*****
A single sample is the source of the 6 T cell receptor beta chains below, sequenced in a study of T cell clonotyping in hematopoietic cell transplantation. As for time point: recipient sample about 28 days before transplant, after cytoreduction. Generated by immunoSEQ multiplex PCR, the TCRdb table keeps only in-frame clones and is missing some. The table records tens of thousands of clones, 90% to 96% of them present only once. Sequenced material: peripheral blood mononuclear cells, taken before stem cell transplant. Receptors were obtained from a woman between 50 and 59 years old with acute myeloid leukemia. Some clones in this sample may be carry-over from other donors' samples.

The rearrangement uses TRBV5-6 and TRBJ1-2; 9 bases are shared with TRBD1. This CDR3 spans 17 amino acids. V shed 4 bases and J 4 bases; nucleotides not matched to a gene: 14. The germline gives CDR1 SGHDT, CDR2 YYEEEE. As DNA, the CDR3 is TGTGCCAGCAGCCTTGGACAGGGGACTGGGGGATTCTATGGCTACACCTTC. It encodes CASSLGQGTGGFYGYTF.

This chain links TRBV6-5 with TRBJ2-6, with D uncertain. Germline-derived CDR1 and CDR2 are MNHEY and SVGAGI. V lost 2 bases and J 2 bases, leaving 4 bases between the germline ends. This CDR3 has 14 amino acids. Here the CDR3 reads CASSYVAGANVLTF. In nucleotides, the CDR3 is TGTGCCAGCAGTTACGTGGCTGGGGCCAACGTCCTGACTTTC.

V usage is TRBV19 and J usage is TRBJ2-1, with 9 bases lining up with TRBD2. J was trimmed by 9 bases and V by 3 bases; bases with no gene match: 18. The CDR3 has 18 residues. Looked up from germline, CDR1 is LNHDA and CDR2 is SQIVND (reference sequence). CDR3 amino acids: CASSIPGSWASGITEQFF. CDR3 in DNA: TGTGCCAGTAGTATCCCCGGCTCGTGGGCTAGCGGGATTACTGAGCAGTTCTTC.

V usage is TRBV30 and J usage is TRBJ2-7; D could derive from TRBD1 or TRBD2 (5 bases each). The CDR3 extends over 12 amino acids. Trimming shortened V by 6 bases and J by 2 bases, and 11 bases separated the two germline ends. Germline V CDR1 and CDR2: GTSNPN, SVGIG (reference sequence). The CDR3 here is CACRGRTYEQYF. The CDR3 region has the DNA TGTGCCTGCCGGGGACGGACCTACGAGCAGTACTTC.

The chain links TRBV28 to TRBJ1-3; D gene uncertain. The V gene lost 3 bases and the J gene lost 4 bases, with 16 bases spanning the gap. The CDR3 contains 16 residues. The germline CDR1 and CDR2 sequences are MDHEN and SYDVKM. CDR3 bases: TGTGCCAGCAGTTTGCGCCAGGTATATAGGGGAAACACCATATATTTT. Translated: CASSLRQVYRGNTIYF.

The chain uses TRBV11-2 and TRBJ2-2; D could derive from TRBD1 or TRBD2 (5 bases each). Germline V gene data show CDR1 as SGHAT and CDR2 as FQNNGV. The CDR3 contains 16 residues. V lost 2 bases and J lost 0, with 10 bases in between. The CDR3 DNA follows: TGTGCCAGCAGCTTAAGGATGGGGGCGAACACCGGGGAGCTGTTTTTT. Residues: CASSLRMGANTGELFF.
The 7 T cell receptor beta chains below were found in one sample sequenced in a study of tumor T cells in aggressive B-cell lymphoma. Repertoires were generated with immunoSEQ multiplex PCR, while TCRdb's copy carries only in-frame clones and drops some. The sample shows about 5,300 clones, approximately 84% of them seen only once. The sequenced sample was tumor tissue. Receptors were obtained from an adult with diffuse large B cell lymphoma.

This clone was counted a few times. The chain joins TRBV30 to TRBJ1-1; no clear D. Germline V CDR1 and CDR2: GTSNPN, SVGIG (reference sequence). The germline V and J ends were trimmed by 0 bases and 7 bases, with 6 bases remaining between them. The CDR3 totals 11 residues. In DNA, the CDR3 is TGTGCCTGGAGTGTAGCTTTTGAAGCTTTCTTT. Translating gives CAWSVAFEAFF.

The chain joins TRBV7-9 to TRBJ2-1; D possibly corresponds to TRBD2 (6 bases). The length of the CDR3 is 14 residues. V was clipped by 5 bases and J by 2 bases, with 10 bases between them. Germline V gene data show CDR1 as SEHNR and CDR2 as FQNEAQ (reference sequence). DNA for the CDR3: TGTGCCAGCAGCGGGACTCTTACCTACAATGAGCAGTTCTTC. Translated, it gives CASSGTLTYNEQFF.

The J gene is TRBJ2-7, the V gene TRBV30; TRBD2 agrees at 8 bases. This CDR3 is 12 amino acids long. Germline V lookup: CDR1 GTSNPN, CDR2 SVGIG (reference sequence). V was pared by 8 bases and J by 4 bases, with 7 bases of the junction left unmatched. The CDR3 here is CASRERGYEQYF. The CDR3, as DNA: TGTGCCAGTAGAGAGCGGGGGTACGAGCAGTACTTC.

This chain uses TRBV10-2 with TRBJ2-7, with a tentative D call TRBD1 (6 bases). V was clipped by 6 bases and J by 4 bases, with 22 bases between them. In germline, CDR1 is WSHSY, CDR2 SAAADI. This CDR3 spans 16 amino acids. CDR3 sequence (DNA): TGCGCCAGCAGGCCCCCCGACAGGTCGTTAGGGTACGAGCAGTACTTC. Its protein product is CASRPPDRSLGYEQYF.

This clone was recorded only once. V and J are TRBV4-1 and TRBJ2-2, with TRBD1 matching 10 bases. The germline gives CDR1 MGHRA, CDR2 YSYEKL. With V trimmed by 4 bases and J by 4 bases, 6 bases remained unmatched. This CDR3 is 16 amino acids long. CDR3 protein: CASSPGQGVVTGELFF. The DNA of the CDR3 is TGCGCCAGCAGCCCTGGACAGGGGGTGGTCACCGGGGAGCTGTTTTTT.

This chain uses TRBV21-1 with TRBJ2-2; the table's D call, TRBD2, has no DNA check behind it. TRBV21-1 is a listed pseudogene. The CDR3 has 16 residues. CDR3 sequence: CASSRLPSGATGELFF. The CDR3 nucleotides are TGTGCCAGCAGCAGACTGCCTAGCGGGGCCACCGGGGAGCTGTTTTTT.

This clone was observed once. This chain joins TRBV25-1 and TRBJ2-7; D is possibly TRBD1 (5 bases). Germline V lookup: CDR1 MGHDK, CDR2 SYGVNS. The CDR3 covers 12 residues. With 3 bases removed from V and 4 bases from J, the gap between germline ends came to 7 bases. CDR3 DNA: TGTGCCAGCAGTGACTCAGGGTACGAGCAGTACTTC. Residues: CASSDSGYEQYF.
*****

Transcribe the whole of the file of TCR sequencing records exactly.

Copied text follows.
A single sample is the source of the 6 T cell receptor beta chains below, sequenced in a study of T cell clonotyping in hematopoietic cell transplantation. As for time point: recipient sample about 28 days before transplant, after cytoreduction. Generated by immunoSEQ multiplex PCR, the TCRdb table keeps only in-frame clones and is missing some. The table records tens of thousands of clones, 90% to 96% of them present only once. Sequenced material: peripheral blood mononuclear cells, taken before stem cell transplant. Receptors were obtained from a woman between 50 and 59 years old with acute myeloid leukemia. Some clones in this sample may be carry-over from other donors' samples.

The rearrangement uses TRBV5-6 and TRBJ1-2; 9 bases are shared with TRBD1. This CDR3 spans 17 amino acids. V shed 4 bases and J 4 bases; nucleotides not matched to a gene: 14. The germline gives CDR1 SGHDT, CDR2 YYEEEE. As DNA, the CDR3 is TGTGCCAGCAGCCTTGGACAGGGGACTGGGGGATTCTATGGCTACACCTTC. It encodes CASSLGQGTGGFYGYTF.

This chain links TRBV6-5 with TRBJ2-6, with D uncertain. Germline-derived CDR1 and CDR2 are MNHEY and SVGAGI. V lost 2 bases and J 2 bases, leaving 4 bases between the germline ends. This CDR3 has 14 amino acids. Here the CDR3 reads CASSYVAGANVLTF. In nucleotides, the CDR3 is TGTGCCAGCAGTTACGTGGCTGGGGCCAACGTCCTGACTTTC.

V usage is TRBV19 and J usage is TRBJ2-1, with 9 bases lining up with TRBD2. J was trimmed by 9 bases and V by 3 bases; bases with no gene match: 18. The CDR3 has 18 residues. Looked up from germline, CDR1 is LNHDA and CDR2 is SQIVND (reference sequence). CDR3 amino acids: CASSIPGSWASGITEQFF. CDR3 in DNA: TGTGCCAGTAGTATCCCCGGCTCGTGGGCTAGCGGGATTACTGAGCAGTTCTTC.

V usage is TRBV30 and J usage is TRBJ2-7; D could derive from TRBD1 or TRBD2 (5 bases each). The CDR3 extends over 12 amino acids. Trimming shortened V by 6 bases and J by 2 bases, and 11 bases separated the two germline ends. Germline V CDR1 and CDR2: GTSNPN, SVGIG (reference sequence). The CDR3 here is CACRGRTYEQYF. The CDR3 region has the DNA TGTGCCTGCCGGGGACGGACCTACGAGCAGTACTTC.

The chain links TRBV28 to TRBJ1-3; D gene uncertain. The V gene lost 3 bases and the J gene lost 4 bases, with 16 bases spanning the gap. The CDR3 contains 16 residues. The germline CDR1 and CDR2 sequences are MDHEN and SYDVKM. CDR3 bases: TGTGCCAGCAGTTTGCGCCAGGTATATAGGGGAAACACCATATATTTT. Translated: CASSLRQVYRGNTIYF.

The chain uses TRBV11-2 and TRBJ2-2; D could derive from TRBD1 or TRBD2 (5 bases each). Germline V gene data show CDR1 as SGHAT and CDR2 as FQNNGV. The CDR3 contains 16 residues. V lost 2 bases and J lost 0, with 10 bases in between. The CDR3 DNA follows: TGTGCCAGCAGCTTAAGGATGGGGGCGAACACCGGGGAGCTGTTTTTT. Residues: CASSLRMGANTGELFF.
The 7 T cell receptor beta chains below were found in one sample sequenced in a study of tumor T cells in aggressive B-cell lymphoma. Repertoires were generated with immunoSEQ multiplex PCR, while TCRdb's copy carries only in-frame clones and drops some. The sample shows about 5,300 clones, approximately 84% of them seen only once. The sequenced sample was tumor tissue. Receptors were obtained from an adult with diffuse large B cell lymphoma.

This clone was counted a few times. The chain joins TRBV30 to TRBJ1-1; no clear D. Germline V CDR1 and CDR2: GTSNPN, SVGIG (reference sequence). The germline V and J ends were trimmed by 0 bases and 7 bases, with 6 bases remaining between them. The CDR3 totals 11 residues. In DNA, the CDR3 is TGTGCCTGGAGTGTAGCTTTTGAAGCTTTCTTT. Translating gives CAWSVAFEAFF.

The chain joins TRBV7-9 to TRBJ2-1; D possibly corresponds to TRBD2 (6 bases). The length of the CDR3 is 14 residues. V was clipped by 5 bases and J by 2 bases, with 10 bases between them. Germline V gene data show CDR1 as SEHNR and CDR2 as FQNEAQ (reference sequence). DNA for the CDR3: TGTGCCAGCAGCGGGACTCTTACCTACAATGAGCAGTTCTTC. Translated, it gives CASSGTLTYNEQFF.

The J gene is TRBJ2-7, the V gene TRBV30; TRBD2 agrees at 8 bases. This CDR3 is 12 amino acids long. Germline V lookup: CDR1 GTSNPN, CDR2 SVGIG (reference sequence). V was pared by 8 bases and J by 4 bases, with 7 bases of the junction left unmatched. The CDR3 here is CASRERGYEQYF. The CDR3, as DNA: TGTGCCAGTAGAGAGCGGGGGTACGAGCAGTACTTC.

This chain uses TRBV10-2 with TRBJ2-7, with a tentative D call TRBD1 (6 bases). V was clipped by 6 bases and J by 4 bases, with 22 bases between them. In germline, CDR1 is WSHSY, CDR2 SAAADI. This CDR3 spans 16 amino acids. CDR3 sequence (DNA): TGCGCCAGCAGGCCCCCCGACAGGTCGTTAGGGTACGAGCAGTACTTC. Its protein product is CASRPPDRSLGYEQYF.

This clone was recorded only once. V and J are TRBV4-1 and TRBJ2-2, with TRBD1 matching 10 bases. The germline gives CDR1 MGHRA, CDR2 YSYEKL. With V trimmed by 4 bases and J by 4 bases, 6 bases remained unmatched. This CDR3 is 16 amino acids long. CDR3 protein: CASSPGQGVVTGELFF. The DNA of the CDR3 is TGCGCCAGCAGCCCTGGACAGGGGGTGGTCACCGGGGAGCTGTTTTTT.

This chain uses TRBV21-1 with TRBJ2-2; the table's D call, TRBD2, has no DNA check behind it. TRBV21-1 is a listed pseudogene. The CDR3 has 16 residues. CDR3 sequence: CASSRLPSGATGELFF. The CDR3 nucleotides are TGTGCCAGCAGCAGACTGCCTAGCGGGGCCACCGGGGAGCTGTTTTTT.

This clone was observed once. This chain joins TRBV25-1 and TRBJ2-7; D is possibly TRBD1 (5 bases). Germline V lookup: CDR1 MGHDK, CDR2 SYGVNS. The CDR3 covers 12 residues. With 3 bases removed from V and 4 bases from J, the gap between germline ends came to 7 bases. CDR3 DNA: TGTGCCAGCAGTGACTCAGGGTACGAGCAGTACTTC. Residues: CASSDSGYEQYF.